2) Regulators are grappling with what to do about 'shadow banking'. "When it came to reforming the global financial system, regulators focused on the banks. Weakened by the 2008 crisis, destabilised by the eurozone sovereign debt mess and then hit with higher capital requirements, traditional lenders are on the retreat. The 'shadow banking' system, meanwhile, a phrase used to encompass a broad range of institutions and mechanisms, from hedge funds to 'repo' markets, has recovered more rapidly and is poised to usurp banks in a variety of ways. Regulators are now grappling with how to deal with a vast sector that has, as its name suggests, little or no supervision...Shadow banking was not born of the crisis but was a fundamental cause; it is a not separate phenomenon from banking but a deeply related one. In the run-up to 2008, Countrywide, a lightly-regulated mortgage originator, wrote bad loans but sold them on to buyers including banks." Patrick Jenkins, Tom Braithwaite, and Brooke Masters in The Financial Times.

Related: Private shadow money is the new money.

3) The Senate Budget Committee will begin marking up a budget soon. "The move to proceed with a budget resolution in committee is counter to the initial desires of Democratic leaders, who are reluctant to bring a resolution to the floor. Though leaders rarely state this publicly, they have feared political repercussions, such as the threat of a limitless number of show votes or forcing vulnerable Members up for re-election to take politically undesirable votes. But aides in both parties suggested today that they have been instructed to expect a markup to begin as early as April 17 and to stretch as long as April 19...Some sources suggest that Democrats will try to project the budget as 'the Conrad Budget' in order to try to distance themselves from whatever plan is moved through committee in the event they have to vote against it, either on the panel or on the floor." Meredith Shiner in Roll Call.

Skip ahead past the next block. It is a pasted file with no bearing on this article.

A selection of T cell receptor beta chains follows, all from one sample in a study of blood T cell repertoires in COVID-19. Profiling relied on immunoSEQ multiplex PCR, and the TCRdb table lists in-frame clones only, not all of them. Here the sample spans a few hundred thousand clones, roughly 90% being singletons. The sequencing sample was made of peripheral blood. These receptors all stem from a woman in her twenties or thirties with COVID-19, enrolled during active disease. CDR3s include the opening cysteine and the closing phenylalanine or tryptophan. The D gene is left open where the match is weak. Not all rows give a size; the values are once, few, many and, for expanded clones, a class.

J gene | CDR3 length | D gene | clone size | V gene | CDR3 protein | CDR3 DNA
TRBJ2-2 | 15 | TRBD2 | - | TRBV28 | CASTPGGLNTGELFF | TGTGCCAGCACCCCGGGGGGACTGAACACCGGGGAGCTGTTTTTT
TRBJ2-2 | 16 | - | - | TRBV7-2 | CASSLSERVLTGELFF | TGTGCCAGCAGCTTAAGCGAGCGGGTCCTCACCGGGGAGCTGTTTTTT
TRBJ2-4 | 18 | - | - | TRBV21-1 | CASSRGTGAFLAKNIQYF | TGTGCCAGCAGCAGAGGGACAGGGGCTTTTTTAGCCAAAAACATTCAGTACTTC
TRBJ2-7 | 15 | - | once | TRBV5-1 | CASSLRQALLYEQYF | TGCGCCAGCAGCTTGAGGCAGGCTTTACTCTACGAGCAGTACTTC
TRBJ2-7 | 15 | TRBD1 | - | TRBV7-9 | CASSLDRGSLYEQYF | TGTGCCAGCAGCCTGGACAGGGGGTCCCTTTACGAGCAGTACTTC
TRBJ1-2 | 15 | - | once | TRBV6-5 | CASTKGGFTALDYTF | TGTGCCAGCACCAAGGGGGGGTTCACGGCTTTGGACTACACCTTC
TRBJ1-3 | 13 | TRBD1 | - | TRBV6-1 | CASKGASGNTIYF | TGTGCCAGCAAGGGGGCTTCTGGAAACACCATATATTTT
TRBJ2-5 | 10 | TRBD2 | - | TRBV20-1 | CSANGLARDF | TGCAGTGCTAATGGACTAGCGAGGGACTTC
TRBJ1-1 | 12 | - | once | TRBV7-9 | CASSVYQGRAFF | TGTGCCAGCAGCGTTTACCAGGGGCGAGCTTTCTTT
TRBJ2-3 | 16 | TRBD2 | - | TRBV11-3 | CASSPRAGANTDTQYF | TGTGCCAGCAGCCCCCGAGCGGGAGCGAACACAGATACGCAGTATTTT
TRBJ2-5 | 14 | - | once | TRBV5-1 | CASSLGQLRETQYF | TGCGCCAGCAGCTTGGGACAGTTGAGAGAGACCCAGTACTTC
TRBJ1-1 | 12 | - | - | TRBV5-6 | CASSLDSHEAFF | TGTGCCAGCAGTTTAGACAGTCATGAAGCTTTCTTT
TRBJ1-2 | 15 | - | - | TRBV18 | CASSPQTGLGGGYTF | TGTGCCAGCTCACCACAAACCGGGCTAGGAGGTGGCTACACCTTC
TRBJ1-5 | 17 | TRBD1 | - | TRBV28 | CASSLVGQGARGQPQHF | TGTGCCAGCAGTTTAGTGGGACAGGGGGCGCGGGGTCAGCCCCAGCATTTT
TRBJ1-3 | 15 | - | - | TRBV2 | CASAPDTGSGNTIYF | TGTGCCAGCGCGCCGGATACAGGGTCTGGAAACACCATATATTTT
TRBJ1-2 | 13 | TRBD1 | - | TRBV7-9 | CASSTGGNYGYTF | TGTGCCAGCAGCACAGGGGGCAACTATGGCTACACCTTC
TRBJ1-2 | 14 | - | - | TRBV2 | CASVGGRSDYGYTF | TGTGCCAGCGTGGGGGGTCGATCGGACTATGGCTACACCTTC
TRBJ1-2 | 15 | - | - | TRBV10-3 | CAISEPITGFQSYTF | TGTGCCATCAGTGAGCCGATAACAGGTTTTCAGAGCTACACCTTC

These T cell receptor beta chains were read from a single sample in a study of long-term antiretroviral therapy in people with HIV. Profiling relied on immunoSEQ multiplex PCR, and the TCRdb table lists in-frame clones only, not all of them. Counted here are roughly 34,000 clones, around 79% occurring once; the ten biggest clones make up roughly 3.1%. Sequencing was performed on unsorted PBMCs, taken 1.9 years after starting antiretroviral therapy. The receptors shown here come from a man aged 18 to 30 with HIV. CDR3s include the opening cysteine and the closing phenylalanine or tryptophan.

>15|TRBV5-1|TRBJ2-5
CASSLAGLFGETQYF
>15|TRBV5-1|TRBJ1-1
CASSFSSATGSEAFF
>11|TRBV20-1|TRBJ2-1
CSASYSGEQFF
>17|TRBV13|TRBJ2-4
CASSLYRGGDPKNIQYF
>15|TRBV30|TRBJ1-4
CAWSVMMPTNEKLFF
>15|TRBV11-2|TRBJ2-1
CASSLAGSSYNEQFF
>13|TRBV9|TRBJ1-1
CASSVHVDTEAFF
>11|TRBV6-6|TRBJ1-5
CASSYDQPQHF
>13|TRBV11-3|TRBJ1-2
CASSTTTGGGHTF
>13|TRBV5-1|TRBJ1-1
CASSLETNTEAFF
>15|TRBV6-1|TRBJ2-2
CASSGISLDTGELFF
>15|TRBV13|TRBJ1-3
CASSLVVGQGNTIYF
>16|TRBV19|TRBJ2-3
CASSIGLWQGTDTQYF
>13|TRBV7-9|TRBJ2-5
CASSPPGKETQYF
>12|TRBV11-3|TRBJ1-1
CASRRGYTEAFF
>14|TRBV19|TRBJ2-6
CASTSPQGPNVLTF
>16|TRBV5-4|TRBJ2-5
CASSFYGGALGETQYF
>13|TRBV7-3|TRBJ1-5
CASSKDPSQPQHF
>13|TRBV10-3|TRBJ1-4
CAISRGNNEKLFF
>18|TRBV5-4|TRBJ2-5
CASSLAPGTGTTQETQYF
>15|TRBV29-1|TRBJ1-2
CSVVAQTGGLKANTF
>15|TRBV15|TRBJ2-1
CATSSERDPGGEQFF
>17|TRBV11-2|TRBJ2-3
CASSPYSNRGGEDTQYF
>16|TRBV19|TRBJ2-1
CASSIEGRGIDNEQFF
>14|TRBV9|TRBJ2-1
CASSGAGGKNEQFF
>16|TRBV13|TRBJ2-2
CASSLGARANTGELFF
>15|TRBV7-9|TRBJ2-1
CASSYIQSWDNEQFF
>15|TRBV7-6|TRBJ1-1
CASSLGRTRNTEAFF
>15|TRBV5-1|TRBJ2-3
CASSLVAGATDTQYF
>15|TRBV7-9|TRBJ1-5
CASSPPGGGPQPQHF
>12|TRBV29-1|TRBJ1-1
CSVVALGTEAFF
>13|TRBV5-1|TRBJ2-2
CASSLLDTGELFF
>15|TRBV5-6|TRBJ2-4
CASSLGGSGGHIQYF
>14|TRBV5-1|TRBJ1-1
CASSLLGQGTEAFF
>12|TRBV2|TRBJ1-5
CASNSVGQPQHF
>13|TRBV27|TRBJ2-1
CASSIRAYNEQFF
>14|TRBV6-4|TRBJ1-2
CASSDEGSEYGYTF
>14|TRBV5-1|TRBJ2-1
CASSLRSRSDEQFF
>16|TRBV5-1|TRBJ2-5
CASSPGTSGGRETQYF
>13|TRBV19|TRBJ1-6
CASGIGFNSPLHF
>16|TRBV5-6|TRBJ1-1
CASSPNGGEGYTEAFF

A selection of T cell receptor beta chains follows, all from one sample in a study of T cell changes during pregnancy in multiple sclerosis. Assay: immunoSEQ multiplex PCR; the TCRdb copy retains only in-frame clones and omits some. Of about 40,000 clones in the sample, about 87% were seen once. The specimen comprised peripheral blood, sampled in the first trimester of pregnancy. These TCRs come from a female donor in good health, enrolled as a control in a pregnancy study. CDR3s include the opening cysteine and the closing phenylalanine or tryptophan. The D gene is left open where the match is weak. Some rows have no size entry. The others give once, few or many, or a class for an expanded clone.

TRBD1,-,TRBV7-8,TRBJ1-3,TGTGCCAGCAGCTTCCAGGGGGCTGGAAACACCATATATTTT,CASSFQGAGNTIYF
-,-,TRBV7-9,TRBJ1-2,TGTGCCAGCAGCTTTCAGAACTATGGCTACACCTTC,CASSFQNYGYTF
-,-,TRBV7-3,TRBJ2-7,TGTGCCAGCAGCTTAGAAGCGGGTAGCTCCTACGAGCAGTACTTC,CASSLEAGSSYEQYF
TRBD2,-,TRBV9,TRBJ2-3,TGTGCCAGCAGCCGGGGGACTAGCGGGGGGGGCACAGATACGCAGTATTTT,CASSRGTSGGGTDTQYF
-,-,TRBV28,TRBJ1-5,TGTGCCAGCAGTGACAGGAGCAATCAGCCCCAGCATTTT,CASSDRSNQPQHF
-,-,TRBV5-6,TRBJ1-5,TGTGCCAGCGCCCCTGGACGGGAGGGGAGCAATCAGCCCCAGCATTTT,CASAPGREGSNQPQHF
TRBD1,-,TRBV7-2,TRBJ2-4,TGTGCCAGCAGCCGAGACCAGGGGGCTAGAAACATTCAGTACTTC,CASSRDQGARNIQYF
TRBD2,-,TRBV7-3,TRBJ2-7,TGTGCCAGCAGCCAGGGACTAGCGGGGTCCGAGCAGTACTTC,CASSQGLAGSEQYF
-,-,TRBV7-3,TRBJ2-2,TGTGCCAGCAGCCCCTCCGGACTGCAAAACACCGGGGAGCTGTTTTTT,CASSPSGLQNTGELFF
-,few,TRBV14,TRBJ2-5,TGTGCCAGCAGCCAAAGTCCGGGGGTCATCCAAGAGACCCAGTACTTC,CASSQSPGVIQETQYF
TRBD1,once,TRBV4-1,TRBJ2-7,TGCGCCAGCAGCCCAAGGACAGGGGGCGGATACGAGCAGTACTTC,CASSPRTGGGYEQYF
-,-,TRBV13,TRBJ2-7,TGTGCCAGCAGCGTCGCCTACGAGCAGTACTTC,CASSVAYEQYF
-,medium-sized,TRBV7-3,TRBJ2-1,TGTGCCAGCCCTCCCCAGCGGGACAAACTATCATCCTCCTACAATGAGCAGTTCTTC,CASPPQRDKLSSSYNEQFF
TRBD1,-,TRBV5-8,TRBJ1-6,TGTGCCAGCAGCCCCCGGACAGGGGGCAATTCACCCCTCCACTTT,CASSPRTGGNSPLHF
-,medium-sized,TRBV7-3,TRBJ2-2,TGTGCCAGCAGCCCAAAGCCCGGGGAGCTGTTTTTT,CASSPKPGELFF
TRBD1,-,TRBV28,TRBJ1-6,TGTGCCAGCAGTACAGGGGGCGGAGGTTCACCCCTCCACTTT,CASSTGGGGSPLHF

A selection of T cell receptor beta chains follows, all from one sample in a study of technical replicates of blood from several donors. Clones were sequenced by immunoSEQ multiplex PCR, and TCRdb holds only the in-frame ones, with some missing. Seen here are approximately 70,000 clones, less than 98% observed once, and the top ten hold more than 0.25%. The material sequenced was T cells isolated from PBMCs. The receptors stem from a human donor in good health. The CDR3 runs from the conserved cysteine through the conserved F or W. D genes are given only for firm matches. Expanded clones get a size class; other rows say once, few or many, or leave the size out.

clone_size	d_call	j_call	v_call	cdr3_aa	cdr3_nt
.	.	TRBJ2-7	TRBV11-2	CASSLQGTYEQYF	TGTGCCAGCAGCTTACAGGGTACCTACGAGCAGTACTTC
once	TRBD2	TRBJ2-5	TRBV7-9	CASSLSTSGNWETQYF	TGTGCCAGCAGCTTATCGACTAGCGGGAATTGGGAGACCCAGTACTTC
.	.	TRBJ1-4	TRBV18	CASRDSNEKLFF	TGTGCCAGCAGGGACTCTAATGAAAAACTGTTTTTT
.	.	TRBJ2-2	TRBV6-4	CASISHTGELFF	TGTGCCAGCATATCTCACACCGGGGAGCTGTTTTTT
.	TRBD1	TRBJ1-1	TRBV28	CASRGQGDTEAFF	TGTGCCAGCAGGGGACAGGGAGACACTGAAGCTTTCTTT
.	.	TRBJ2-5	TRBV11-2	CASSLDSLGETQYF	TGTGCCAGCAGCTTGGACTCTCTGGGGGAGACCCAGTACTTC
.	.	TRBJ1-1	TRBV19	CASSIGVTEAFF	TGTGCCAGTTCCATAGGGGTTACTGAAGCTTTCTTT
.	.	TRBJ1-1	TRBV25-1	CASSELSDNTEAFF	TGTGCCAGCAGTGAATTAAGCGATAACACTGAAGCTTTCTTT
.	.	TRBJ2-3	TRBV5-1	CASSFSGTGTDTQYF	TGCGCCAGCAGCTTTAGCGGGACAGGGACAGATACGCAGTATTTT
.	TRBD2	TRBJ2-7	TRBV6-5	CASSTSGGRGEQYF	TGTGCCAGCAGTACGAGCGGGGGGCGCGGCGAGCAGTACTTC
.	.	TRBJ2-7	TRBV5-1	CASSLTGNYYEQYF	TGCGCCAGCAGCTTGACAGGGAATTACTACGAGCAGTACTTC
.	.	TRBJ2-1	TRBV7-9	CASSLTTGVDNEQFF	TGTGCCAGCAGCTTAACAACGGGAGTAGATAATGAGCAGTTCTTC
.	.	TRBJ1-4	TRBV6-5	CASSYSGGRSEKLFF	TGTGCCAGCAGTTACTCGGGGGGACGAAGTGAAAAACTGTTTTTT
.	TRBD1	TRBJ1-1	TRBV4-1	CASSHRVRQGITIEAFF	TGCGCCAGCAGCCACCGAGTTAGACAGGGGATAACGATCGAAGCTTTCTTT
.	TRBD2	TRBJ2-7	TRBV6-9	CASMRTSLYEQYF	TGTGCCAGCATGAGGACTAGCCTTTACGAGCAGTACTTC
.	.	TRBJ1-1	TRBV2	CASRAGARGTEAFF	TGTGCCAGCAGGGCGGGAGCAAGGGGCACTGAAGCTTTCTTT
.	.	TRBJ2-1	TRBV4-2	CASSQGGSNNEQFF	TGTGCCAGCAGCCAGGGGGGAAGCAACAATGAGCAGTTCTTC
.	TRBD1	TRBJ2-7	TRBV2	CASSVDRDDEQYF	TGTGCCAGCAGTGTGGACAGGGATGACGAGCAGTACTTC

4) There's a new push to boost the minimum wage. "As the nation’s economy slowly recovers and income inequality emerges as a crucial issue in the presidential campaign, lawmakers are facing growing pressure to raise the minimum wage, which was last increased at the federal level to $7.25 an hour in July 2009. State legislators in New York, New Jersey, Connecticut, Illinois and elsewhere are pushing to raise the minimum wage...These moves are giving momentum to an effort to persuade Congress to embrace a higher national minimum wage. Some liberal and labor groups, capitalizing on the energy and message of the Occupy Wall Street movement, are urging Senator Tom Harkin, Democrat of Iowa and chairman of the Senate Labor Committee, to head a Congressional effort to raise the federal minimum to $9.80 an hour by 2014...Although some states raise the minimum wage automatically every year as the cost of living increases, federal law does not provides for an automatic increase." Steven Greenhouse in The New York Times.